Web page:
Dates and Venue 24 - 26 January 2013, 8pm (matinee Sat at 4pm) | The Fei & Milton Wong Experimental Theatre
Stage SSP & Sandra Fox Costumes Lea Søvsø Lighting Design Sven Nichterlein Sound Design Florian Fischer Choreography Treena Stubel Music Christopher Uhe Dramaturge Kaja Jakstat
Reviewer John Jane
The She She Pop production of Testament is pretty serious theatre. So serious in fact, that almost the entire play is performed in the German language. Fortunately for the Teutonically challenged, there were English surtitles projected on the rear stage blinds.
Testament is one of a couple of foreign language productions based on William Shakespeare’s King Lear offered in this year’s PuSh festival (the other is the Mandarin version presented by Contemporary Legend Theatre). Bard devotees are all too aware of the cautionary tale of a king who retired too soon and over-estimated his daughters’ affection (at least two of them) that didn’t end well.
But this independent mounting, while loosely structured in Lear’s sequence of acts and sporadically incorporating Shakespeare's translated text, is less a theatrical adaptation than a dramatic model to elucidate emotional chaos resulting from generational conflicts that no doubt reflects the performers’ personal experiences.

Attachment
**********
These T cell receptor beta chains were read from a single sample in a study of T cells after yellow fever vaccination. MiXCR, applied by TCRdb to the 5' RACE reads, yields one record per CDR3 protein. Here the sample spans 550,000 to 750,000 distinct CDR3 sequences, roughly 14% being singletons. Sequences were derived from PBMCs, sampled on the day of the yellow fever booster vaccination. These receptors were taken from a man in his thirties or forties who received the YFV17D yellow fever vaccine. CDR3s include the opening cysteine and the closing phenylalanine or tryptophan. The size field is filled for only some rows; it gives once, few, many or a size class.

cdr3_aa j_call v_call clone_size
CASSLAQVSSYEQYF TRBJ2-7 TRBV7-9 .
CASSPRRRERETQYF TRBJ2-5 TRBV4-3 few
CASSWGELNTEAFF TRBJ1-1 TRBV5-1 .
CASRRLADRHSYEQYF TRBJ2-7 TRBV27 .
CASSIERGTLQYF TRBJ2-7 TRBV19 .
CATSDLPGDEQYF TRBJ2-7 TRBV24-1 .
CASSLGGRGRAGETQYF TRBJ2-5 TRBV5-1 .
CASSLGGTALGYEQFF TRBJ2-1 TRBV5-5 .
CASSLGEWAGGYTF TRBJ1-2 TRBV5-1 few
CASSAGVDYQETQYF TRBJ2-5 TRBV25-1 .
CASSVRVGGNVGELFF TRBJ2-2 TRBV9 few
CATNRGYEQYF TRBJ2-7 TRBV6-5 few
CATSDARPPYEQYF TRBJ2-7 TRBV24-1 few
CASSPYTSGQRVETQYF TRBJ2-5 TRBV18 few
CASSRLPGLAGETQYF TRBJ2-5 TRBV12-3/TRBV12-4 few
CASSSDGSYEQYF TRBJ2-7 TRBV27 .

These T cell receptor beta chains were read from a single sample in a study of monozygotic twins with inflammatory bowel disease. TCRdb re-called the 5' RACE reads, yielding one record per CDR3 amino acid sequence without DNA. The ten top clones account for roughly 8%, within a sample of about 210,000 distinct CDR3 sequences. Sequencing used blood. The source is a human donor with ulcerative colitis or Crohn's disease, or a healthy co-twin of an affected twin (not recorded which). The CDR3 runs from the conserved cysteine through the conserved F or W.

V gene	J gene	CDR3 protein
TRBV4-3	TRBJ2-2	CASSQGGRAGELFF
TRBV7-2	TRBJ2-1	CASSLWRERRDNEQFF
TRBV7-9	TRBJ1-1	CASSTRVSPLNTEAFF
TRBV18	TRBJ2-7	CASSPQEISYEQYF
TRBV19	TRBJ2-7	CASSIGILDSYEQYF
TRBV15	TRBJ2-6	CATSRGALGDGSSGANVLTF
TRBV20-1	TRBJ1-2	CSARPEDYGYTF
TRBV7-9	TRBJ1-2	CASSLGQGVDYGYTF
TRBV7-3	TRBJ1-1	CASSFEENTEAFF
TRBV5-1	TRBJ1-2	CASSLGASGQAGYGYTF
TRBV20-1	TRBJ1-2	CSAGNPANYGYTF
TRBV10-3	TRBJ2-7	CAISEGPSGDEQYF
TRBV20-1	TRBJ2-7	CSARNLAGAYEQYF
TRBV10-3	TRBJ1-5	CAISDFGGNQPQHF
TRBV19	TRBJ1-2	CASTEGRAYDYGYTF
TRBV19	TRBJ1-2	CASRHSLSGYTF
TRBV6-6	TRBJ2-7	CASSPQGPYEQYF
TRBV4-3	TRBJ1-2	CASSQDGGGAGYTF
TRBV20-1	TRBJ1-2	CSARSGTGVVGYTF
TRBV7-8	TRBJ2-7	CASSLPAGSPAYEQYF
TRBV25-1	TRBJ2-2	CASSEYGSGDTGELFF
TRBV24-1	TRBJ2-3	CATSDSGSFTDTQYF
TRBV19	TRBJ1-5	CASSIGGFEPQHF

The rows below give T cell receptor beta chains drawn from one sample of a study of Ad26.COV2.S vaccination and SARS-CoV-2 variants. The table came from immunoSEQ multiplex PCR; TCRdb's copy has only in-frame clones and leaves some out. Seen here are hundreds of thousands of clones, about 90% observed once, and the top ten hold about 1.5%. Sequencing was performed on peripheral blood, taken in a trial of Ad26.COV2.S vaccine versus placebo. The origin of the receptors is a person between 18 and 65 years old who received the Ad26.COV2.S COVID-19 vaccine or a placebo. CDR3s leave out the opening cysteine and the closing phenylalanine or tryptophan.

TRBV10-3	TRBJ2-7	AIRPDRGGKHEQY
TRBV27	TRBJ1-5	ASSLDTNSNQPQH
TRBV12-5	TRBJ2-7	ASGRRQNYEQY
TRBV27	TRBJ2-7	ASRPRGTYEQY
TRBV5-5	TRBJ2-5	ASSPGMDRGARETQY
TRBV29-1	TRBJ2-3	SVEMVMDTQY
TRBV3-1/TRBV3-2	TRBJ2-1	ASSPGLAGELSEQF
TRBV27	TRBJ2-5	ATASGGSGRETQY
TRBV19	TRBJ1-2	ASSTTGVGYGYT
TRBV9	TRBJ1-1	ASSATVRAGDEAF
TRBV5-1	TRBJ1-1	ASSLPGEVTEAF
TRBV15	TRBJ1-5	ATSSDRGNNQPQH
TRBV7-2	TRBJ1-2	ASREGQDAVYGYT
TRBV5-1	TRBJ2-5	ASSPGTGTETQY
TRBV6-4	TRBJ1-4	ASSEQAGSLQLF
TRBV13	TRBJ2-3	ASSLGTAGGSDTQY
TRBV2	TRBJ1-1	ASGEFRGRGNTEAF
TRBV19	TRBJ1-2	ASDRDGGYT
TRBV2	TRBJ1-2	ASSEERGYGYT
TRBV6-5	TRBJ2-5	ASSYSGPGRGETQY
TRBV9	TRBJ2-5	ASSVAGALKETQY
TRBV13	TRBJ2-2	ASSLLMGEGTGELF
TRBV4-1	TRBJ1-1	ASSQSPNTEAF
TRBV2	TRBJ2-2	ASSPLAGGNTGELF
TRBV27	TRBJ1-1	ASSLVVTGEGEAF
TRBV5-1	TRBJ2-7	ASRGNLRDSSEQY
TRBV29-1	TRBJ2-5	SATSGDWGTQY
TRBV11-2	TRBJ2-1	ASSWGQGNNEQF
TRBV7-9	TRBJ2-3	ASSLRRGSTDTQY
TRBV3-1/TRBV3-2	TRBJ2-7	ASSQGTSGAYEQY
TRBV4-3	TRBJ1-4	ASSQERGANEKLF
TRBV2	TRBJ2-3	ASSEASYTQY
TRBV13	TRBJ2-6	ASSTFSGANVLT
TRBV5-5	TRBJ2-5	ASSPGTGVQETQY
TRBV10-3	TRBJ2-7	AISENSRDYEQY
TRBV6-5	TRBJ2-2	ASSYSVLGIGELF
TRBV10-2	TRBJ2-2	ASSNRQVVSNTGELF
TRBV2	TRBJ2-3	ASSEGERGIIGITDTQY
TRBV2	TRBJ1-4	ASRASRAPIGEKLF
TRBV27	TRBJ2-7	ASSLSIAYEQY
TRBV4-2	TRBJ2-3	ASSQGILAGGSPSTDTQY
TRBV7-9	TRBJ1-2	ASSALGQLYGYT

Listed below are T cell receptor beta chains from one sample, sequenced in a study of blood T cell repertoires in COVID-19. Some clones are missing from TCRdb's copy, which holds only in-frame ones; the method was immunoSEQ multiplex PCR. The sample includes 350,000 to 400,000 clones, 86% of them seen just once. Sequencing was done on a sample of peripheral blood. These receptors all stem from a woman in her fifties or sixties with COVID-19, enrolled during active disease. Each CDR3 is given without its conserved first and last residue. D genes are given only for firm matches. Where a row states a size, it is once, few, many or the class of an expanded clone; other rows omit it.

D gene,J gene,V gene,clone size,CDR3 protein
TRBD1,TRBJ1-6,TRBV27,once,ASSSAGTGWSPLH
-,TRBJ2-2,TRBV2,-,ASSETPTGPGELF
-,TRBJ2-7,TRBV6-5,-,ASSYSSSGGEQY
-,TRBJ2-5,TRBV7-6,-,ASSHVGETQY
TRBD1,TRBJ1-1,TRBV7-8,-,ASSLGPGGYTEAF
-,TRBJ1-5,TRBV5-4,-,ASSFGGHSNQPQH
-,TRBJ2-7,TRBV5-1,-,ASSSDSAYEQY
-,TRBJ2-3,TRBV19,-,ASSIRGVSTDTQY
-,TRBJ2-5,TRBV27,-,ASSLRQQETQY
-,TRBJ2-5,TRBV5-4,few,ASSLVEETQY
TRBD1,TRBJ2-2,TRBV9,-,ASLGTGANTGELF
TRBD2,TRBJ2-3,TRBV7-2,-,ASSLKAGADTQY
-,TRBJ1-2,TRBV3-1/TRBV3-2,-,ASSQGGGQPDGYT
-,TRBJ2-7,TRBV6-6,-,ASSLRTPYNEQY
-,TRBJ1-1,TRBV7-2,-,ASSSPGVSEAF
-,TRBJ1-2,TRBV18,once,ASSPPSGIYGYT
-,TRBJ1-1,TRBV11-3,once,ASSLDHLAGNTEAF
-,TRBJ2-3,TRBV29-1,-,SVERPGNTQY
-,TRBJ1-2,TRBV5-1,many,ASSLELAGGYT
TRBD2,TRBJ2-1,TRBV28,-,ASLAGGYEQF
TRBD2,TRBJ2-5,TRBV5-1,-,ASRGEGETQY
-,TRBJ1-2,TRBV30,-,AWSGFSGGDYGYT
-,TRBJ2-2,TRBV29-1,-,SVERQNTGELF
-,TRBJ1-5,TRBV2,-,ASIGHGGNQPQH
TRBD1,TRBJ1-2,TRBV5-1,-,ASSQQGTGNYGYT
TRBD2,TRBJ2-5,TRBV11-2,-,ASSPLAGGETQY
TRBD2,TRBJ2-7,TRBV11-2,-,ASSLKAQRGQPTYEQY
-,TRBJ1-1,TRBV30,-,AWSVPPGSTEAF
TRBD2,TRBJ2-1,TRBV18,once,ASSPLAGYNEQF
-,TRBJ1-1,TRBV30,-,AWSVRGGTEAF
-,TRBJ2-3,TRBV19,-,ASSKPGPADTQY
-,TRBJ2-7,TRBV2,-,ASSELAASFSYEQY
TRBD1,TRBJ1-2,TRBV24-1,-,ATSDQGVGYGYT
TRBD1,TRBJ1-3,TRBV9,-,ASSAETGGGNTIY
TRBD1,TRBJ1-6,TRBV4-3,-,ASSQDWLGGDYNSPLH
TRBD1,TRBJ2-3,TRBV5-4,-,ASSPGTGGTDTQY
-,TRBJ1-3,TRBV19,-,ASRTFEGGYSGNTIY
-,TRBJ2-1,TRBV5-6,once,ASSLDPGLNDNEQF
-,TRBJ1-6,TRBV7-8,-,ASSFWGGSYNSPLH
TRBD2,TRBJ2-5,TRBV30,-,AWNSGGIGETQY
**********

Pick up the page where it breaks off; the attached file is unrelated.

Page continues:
The play starts in typical ‘Indie’ theatre fashion with Lisa Lucassen, Mieke Matzke, Ilia Papatheodorou and Sebastian Bark coming to centre stage to reveal what is needed to gain the respect of their own father. None of these actors assume the roles of the Lear children, as all four appear as themselves.
Enter Manfred Matzke, Theo Papatheodorou and Joachim Bark. We immediately discern them as not being actors but the performers’ real life fathers, all of whom are in their seventies.
It is ‘the fathers’ that bring the lighter moments to the show. The senior Matzke, who purports to be a retired scientist, uses his knowledge of physics to demonstrate King Lear’s folly and explains alternate methods of how modern fathers might parcel out their wealth gradually in their old age. In the final act, Ilia and Theo Papatheodorou give a deliberately reminiscent rendition of Frank and Nancy Sinatra’s “Something Stupid.”
At two hours long with no intermission, it does tend to meander. There are lengthy dissertations on the parallelism of Lear’s one hundred knights and a contemporary father’s extensive library. And I’m sure the audience could have done without the father-daughter/son pairings of listening to songs played in their entirety. The songs may have meant a lot to those on stage, but very little to the audience.
The play concludes
with ‘the fathers’ handing their crowns over to their offspring;
an act that symbolizes generation change-over. Testament may
at times come across as platitudinous, though in its exploration of
complex emotional situations, it could also be seen as profound.
© 2013 John Jane